it's much more condensed.  There aren't as many outliers here...
I usually dump my roasts 5-10 seconds into full 2nd crack.  I've been 
rating mine as a full-city to full-city plus.  Typically the beans are a 
nice medium-dark brown and after a day might develop just occasional 
spots of oil.  Someone can correct me if I'm labeling this wrong...
Totally guessing based on reading between the lines of what you posted, 
I suspect you have a good city to full city roast.
LarryD
Knots & More E-Mail wrote:
<Snip>

4) From: Pecan Jim Gundlach
On Jul 30, 2004, at 9:55 PM, Knots & More E-Mail wrote:
<Snip>
First crack is a distinct pop sound and first crack is less pronounced 
and has often been described as sounding somewhat like Rice Crispies 
when milk is added.  Beans and roasting methods cause variation in the 
volume, amount, and how much of a pause there is between them.   It is 
often difficult to hear the second crack with a loud hot air popper.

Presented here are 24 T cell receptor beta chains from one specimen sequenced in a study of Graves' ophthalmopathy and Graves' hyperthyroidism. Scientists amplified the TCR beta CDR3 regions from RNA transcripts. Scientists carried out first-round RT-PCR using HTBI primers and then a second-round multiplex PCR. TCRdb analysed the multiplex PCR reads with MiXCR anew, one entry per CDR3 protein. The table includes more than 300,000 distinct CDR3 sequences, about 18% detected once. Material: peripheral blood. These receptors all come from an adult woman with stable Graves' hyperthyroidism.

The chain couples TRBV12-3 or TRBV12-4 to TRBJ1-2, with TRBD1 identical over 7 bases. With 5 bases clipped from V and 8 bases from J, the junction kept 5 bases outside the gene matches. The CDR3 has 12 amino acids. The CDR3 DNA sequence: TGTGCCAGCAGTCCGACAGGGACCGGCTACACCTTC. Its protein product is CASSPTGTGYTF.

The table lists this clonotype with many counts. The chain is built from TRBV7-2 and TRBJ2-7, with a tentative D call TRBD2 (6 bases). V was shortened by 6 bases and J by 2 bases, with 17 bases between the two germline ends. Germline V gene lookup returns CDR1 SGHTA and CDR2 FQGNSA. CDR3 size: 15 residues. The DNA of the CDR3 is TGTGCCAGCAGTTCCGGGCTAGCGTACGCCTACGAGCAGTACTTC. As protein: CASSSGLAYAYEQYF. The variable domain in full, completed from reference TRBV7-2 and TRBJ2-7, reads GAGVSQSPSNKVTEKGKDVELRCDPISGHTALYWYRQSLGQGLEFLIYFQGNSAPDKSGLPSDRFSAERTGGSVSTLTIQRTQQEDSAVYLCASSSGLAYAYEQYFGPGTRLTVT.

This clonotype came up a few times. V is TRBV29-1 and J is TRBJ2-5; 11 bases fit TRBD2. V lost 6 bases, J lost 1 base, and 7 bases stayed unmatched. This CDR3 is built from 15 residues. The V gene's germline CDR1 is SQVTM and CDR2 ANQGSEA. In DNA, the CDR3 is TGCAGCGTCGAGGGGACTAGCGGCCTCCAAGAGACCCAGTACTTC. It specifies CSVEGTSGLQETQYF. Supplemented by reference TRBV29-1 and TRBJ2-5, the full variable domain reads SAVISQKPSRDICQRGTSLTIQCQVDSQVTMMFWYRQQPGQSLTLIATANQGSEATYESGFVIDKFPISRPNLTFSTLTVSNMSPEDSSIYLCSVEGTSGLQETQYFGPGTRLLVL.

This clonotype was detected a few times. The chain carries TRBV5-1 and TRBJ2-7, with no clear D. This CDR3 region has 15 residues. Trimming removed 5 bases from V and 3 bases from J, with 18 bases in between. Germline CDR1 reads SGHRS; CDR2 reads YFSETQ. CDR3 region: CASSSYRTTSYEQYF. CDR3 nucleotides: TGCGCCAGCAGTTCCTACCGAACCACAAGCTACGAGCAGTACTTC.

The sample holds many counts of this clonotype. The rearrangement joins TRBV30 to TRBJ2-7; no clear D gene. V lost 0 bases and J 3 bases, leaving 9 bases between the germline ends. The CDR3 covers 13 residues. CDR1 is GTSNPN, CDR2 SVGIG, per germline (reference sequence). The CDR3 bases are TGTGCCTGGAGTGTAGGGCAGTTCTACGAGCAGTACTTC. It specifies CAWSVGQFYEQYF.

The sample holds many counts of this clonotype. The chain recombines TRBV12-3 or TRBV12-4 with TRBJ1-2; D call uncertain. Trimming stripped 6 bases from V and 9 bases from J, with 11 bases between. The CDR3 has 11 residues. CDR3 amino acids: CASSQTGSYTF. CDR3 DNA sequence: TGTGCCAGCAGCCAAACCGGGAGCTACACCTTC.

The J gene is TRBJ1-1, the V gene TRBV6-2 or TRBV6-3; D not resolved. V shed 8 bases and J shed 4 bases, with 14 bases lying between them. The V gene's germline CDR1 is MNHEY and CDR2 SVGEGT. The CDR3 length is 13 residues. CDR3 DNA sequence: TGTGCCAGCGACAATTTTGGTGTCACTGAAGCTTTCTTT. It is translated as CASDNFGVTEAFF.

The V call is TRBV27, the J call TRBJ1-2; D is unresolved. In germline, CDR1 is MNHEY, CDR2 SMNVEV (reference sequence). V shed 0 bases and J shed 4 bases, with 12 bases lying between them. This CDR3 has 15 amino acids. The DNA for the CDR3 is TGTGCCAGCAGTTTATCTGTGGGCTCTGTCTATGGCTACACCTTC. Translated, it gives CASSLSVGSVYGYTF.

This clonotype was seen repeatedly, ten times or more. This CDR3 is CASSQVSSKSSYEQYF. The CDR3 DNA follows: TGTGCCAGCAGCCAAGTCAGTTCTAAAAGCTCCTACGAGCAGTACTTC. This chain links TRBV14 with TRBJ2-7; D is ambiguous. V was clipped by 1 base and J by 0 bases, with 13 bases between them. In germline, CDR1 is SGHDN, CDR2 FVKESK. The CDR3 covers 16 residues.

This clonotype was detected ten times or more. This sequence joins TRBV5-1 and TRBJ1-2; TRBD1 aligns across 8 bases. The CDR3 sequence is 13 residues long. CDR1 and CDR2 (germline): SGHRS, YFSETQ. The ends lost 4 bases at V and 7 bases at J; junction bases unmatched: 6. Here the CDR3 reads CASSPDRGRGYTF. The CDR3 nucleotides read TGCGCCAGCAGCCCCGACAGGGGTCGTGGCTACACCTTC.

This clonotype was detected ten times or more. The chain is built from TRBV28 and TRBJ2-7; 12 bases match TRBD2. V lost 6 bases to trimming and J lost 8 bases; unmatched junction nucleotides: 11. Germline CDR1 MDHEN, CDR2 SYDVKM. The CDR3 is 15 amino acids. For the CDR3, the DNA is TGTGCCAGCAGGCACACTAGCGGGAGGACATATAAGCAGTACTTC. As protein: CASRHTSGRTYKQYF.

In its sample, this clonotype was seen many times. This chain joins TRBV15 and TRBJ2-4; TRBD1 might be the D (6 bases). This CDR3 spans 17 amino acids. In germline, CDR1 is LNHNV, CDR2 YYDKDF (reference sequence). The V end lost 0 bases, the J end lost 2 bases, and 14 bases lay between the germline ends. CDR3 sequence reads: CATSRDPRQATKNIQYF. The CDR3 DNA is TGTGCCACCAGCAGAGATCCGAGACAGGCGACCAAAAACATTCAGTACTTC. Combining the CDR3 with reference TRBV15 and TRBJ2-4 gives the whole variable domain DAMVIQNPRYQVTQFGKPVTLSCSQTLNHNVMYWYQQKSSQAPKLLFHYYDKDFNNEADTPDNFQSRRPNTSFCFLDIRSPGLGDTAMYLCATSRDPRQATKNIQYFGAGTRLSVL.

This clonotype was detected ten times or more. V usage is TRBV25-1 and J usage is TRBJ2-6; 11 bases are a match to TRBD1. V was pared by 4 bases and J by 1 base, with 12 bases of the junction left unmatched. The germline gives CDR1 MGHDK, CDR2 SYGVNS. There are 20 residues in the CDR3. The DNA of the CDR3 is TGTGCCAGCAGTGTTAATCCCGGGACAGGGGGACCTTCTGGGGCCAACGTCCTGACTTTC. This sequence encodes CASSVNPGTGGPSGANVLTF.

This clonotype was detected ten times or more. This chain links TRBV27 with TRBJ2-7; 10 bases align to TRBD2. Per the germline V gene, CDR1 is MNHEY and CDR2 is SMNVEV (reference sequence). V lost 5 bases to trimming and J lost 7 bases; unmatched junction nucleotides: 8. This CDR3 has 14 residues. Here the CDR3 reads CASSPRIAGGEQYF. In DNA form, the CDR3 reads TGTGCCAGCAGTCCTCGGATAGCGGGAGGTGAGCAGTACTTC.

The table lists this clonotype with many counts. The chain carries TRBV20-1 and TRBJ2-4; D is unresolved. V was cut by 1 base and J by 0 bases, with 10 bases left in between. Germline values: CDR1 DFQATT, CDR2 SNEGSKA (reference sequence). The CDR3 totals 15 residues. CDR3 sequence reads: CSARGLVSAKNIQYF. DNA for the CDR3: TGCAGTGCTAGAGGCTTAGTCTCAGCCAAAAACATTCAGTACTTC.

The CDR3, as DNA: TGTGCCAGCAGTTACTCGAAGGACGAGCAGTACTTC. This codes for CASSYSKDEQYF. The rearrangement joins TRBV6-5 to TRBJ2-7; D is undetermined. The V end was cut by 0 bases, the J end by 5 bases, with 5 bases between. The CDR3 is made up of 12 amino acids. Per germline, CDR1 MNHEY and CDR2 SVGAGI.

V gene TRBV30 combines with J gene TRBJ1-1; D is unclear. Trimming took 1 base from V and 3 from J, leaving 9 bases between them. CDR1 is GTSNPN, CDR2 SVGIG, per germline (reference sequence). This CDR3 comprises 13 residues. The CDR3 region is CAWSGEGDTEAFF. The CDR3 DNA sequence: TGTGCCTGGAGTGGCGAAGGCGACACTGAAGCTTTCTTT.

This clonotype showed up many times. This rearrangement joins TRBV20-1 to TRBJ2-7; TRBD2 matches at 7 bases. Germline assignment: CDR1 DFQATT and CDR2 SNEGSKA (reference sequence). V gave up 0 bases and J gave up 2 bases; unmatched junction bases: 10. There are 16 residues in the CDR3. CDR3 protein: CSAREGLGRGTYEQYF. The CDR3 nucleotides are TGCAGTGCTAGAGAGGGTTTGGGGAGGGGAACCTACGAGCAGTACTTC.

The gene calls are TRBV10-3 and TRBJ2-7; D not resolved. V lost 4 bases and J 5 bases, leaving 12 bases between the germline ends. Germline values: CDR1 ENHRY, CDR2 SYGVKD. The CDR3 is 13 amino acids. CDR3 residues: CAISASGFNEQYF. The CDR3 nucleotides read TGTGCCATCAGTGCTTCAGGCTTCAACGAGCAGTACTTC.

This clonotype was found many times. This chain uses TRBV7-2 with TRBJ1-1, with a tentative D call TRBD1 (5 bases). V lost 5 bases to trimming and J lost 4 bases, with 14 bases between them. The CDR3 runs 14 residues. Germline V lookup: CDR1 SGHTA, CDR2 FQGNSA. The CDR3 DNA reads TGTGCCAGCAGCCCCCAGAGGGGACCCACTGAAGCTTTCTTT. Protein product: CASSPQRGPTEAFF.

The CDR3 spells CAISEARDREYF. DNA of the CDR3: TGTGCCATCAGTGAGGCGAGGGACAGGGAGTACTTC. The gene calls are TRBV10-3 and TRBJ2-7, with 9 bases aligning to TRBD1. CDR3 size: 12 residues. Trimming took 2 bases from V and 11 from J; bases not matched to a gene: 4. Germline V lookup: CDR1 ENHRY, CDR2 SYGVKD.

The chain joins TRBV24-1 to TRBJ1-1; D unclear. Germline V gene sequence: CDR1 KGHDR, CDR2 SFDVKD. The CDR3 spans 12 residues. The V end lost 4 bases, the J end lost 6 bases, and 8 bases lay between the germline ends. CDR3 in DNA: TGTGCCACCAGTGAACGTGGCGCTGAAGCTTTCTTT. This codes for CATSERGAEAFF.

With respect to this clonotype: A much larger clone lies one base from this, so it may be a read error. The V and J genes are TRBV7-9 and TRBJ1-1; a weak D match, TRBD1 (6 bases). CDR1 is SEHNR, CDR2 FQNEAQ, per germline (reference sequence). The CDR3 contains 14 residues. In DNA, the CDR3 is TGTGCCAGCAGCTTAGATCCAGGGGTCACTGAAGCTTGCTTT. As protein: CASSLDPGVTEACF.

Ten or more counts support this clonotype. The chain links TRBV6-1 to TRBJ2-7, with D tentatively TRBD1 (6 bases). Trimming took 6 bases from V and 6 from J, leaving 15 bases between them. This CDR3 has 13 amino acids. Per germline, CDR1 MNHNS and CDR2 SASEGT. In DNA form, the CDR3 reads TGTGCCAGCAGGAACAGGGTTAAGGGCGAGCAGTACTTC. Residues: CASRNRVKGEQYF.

I recommend roasting in a wok to learn about cracks, smells, and the 
colors of roasting.
     Jim Gundlach

5) From: Tim TenClay
My January and February were really busy... somehow I didn't catch the
migration... but I've been wondering why the list was so "dead"... oh... you
moved, and I didn't... Kind of like what my parents did when I went to
college!  Anyhow, found you back and can't tell you how happy I am to see my
mailbox filling up with homeroast posts again.
Grace and Peace,
  `tim
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Do not forward without permission of the original author.
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Rev. Tim TenClay, NATA #253
Dunningville Reformed Church (www.dunningville.org)
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6) From: Coffee
Darn, he found us ;-)
On Apr 1, 2008, at 9:23 AM, Tim TenClay wrote:
<Snip>
Homeroast mailing list
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7) From: Gerald Newsom
Glad to see you back, Tim.  We thought you might have turned into a
t-sipper!  :-)
On Tue, Apr 1, 2008 at 11:23 AM, Tim TenClay  wrote:
<Snip>